I was not sorry to see the back of 2020. Now let’s begin the recovery.
At the beginning of any new year its customary to consider year and set a new direction.
For all of us, 2020 was a turbulent year. As local authorities, the pandemic tested our resilience, our resources and our capacity.
Our focus shifted dramatically to support our residents, schools and businesses on a day-by-day basis – adapting, reacting and coping as best we could to the challenges thrown up by the virus.
And those challenges keep coming. As 2021 arrived we found ourselves in another national lockdown with some of the highest rates of infection in the country being seen across the family of local authorities in Local London. The pressure on our health service increased exponentially as winter arrived made worse by the new variant of Covid-19. All this means we are far from the end. But we look with hope offered by the three approved vaccines and that some degree of normality will return as the year progresses.
The key word for 2021 is recovery. The national debt has surged because of the response to the pandemic and this impact has been felt across Local London. As place leaders, councils will work individually and in partnership with each other to recover and renew. For Local London, the goal is clear; we need to fight for every penny to get our local economies back on their feet and prospering again.
Here’s our 5 priorities for 2021:
1. Secure an allocation from the Levelling Up Fund
The Government’s announcement of a new Levelling Up Fund in the last Spending Review is very welcome. Projects need to be completed by the end of the current Parliament so we are working collectively to identify schemes that meet that criteria.
2. Win back our lost European Money via the UKSPF
Our exit from Europe means we have lost a crucial funding source. The Government’s promise to replace all European monies with the UK Shared Prosperity Fund means we have an opportunity to make a compelling case for the £1 billion we would have got. Details will be published in the spring and we will be lobbying hard for our share.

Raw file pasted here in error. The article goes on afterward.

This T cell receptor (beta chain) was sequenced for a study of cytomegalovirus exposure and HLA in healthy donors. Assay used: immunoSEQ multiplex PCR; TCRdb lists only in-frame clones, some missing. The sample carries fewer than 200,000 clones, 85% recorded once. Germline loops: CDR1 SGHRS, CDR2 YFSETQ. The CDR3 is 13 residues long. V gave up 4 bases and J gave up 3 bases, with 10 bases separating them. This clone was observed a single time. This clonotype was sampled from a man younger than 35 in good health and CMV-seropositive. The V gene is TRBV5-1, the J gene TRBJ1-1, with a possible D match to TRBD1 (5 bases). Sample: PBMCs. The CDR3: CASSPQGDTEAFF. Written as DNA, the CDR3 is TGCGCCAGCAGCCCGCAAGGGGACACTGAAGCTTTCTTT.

3. Keep fighting for devolved funding to run local initiatives
Local London delivers various programmes to our communities worth more than £60 million. You cannot grow local economies without people to work in them, and programmes like the Work and Health programme and JETS are focussed on that. Our LEAN East programme helps our young people find ways into chosen careers whilst our digital programme will help businesses capitalise on current and emerging technology to prosper when it launches this year. These programmes are either devolved or have been won through bidding. We’ll look to grow our portfolio in 2021.
4. Use our growth corridors as a springboard
One positive development last year was the launch of The Thames Estuary growth corridor and its Green Blue plan, a blueprint that will begin to realise the enormous potential of The Thames Estuary by supporting, promoting and enabling a massive range of infrastructure, technological and cultural projects.
Everything from improved transport hubs, river crossings, roads, rail, ports and airports to super-fast digital infrastructure, innovative business parks and world-class theme parks. All backed up with strategies around skills, employment and housing so people can genuinely access the new opportunities which emerge, and with emphasis on environmental improvement and ‘good green growth’ wherever possible.
The Local London region is part of this exciting project and in the early part of 2021 we will be fighting hard to become a Freeport, which will catalyse jobs, create new opportunities, new infrastructure and breathe new life into East London.
Similarly, we will need to keep supporting The Innovation Corridor in its efforts to lobby for improvements to infrastructure in our region, and in surrounding counties. The work in the Upper Lea Valley in 2021 will be about developing a shared economic strategy that delivers jobs, investment, modern innovative business as well as celebrate a beautiful part of London and beyond.
5. Partnerships, partnerships, partnerships
If the pandemic taught us anything it was the value of partnership. Across all sectors, people came together and did extraordinary things to help. The pandemic has forced us to find answers to new problems and in responding to that challenge, new partnerships have been formed. In addition, people innovated, made positive changes, set up new ways of working, moved things online, and acted creatively. That’s something we’ll need to build on in 2021.
Wishing you all a happy and healthy new year.
Cllr Darren Rodwell, the Chairman of Local London and Leader of London Borough of Barking and Dagenham